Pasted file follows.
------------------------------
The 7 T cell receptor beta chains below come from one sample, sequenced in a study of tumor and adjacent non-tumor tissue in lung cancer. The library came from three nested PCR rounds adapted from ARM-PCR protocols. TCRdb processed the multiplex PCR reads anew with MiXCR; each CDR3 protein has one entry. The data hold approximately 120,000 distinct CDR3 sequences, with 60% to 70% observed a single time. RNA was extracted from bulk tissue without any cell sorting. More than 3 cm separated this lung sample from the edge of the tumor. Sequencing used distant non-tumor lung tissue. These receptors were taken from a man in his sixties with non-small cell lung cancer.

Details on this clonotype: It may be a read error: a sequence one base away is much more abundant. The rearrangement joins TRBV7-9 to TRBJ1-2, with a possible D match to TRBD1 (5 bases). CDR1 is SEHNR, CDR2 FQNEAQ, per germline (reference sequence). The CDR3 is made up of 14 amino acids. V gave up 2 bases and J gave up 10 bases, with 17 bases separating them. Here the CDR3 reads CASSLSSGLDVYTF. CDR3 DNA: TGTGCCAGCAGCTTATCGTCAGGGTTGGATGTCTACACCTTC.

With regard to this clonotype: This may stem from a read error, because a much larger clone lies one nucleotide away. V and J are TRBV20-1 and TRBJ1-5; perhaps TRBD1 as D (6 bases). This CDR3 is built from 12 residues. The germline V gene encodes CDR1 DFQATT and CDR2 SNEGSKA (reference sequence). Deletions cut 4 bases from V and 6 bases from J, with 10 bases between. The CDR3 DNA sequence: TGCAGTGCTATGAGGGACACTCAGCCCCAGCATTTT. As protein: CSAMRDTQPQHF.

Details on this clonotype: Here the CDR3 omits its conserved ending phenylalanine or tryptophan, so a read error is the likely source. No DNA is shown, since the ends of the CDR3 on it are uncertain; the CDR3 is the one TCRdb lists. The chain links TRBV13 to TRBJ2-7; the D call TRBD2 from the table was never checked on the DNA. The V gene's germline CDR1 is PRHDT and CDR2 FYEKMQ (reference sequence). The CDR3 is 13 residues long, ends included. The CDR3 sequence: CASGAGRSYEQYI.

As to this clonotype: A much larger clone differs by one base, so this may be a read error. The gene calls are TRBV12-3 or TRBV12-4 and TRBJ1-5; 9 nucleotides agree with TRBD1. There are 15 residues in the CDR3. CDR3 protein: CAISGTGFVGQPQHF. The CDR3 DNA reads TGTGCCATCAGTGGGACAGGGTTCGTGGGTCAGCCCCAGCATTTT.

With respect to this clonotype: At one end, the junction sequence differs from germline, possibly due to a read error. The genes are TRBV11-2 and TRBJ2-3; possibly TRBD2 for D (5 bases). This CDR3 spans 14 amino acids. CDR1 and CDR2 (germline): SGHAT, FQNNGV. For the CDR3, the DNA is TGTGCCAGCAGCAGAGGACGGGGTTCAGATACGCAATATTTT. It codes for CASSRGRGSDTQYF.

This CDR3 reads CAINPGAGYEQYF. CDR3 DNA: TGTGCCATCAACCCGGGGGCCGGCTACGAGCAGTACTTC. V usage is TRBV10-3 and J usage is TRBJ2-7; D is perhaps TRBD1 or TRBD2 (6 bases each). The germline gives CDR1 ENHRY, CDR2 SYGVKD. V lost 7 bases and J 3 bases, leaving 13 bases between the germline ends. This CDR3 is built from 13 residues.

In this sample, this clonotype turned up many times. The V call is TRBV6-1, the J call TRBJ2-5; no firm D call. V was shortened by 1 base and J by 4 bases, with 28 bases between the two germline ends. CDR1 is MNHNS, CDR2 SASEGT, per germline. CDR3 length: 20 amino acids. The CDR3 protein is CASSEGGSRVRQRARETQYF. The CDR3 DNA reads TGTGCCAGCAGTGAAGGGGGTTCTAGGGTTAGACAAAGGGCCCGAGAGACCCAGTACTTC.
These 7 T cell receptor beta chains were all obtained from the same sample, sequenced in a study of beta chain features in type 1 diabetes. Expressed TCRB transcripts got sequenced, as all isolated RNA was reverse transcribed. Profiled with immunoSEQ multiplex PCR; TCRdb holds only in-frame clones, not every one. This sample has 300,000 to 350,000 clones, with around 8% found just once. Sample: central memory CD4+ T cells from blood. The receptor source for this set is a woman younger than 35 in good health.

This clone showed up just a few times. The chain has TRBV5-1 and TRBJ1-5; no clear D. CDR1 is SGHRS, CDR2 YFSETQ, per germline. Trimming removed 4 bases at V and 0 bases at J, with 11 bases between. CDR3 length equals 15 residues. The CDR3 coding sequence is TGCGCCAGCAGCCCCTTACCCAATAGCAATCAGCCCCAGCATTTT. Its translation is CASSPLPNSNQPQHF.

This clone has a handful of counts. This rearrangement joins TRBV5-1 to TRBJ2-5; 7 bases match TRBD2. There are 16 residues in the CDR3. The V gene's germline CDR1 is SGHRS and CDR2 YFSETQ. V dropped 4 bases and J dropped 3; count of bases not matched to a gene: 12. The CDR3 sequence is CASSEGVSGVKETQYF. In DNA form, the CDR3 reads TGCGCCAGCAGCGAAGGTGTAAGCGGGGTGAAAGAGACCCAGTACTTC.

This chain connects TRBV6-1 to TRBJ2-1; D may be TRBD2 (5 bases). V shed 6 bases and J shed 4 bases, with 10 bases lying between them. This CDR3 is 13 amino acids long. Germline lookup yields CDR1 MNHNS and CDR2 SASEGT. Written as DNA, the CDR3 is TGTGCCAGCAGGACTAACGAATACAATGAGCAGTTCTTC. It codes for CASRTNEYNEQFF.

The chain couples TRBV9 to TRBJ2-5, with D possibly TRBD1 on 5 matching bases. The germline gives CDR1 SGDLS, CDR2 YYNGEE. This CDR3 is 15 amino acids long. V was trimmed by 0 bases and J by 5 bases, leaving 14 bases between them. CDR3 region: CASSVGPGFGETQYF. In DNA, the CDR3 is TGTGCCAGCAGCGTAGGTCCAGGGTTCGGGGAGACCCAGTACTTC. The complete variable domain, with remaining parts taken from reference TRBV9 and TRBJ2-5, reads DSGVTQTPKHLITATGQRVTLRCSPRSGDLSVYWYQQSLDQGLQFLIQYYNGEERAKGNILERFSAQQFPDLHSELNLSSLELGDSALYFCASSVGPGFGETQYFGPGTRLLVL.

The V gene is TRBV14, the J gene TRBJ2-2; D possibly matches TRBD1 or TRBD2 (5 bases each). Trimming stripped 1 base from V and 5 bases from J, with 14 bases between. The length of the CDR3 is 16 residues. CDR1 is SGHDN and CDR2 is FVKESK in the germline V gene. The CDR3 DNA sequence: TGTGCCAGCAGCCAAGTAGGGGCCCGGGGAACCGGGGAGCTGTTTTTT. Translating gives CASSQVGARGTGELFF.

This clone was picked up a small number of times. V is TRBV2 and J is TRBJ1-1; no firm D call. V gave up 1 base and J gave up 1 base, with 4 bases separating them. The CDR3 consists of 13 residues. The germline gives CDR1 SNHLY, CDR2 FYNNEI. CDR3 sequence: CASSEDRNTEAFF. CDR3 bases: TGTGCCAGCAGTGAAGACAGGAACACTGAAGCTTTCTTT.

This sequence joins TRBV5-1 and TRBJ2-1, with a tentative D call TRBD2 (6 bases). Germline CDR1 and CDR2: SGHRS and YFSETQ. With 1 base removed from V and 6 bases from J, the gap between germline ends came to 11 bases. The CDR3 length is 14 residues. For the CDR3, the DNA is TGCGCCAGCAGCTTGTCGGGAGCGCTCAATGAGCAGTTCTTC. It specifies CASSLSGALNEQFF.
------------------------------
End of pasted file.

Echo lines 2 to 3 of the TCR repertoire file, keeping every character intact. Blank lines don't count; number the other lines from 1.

Details on this clonotype: It may be a read error: a sequence one base away is much more abundant. The rearrangement joins TRBV7-9 to TRBJ1-2, with a possible D match to TRBD1 (5 bases). CDR1 is SEHNR, CDR2 FQNEAQ, per germline (reference sequence). The CDR3 is made up of 14 amino acids. V gave up 2 bases and J gave up 10 bases, with 17 bases separating them. Here the CDR3 reads CASSLSSGLDVYTF. CDR3 DNA: TGTGCCAGCAGCTTATCGTCAGGGTTGGATGTCTACACCTTC.

With regard to this clonotype: This may stem from a read error, because a much larger clone lies one nucleotide away. V and J are TRBV20-1 and TRBJ1-5; perhaps TRBD1 as D (6 bases). This CDR3 is built from 12 residues. The germline V gene encodes CDR1 DFQATT and CDR2 SNEGSKA (reference sequence). Deletions cut 4 bases from V and 6 bases from J, with 10 bases between. The CDR3 DNA sequence: TGCAGTGCTATGAGGGACACTCAGCCCCAGCATTTT. As protein: CSAMRDTQPQHF.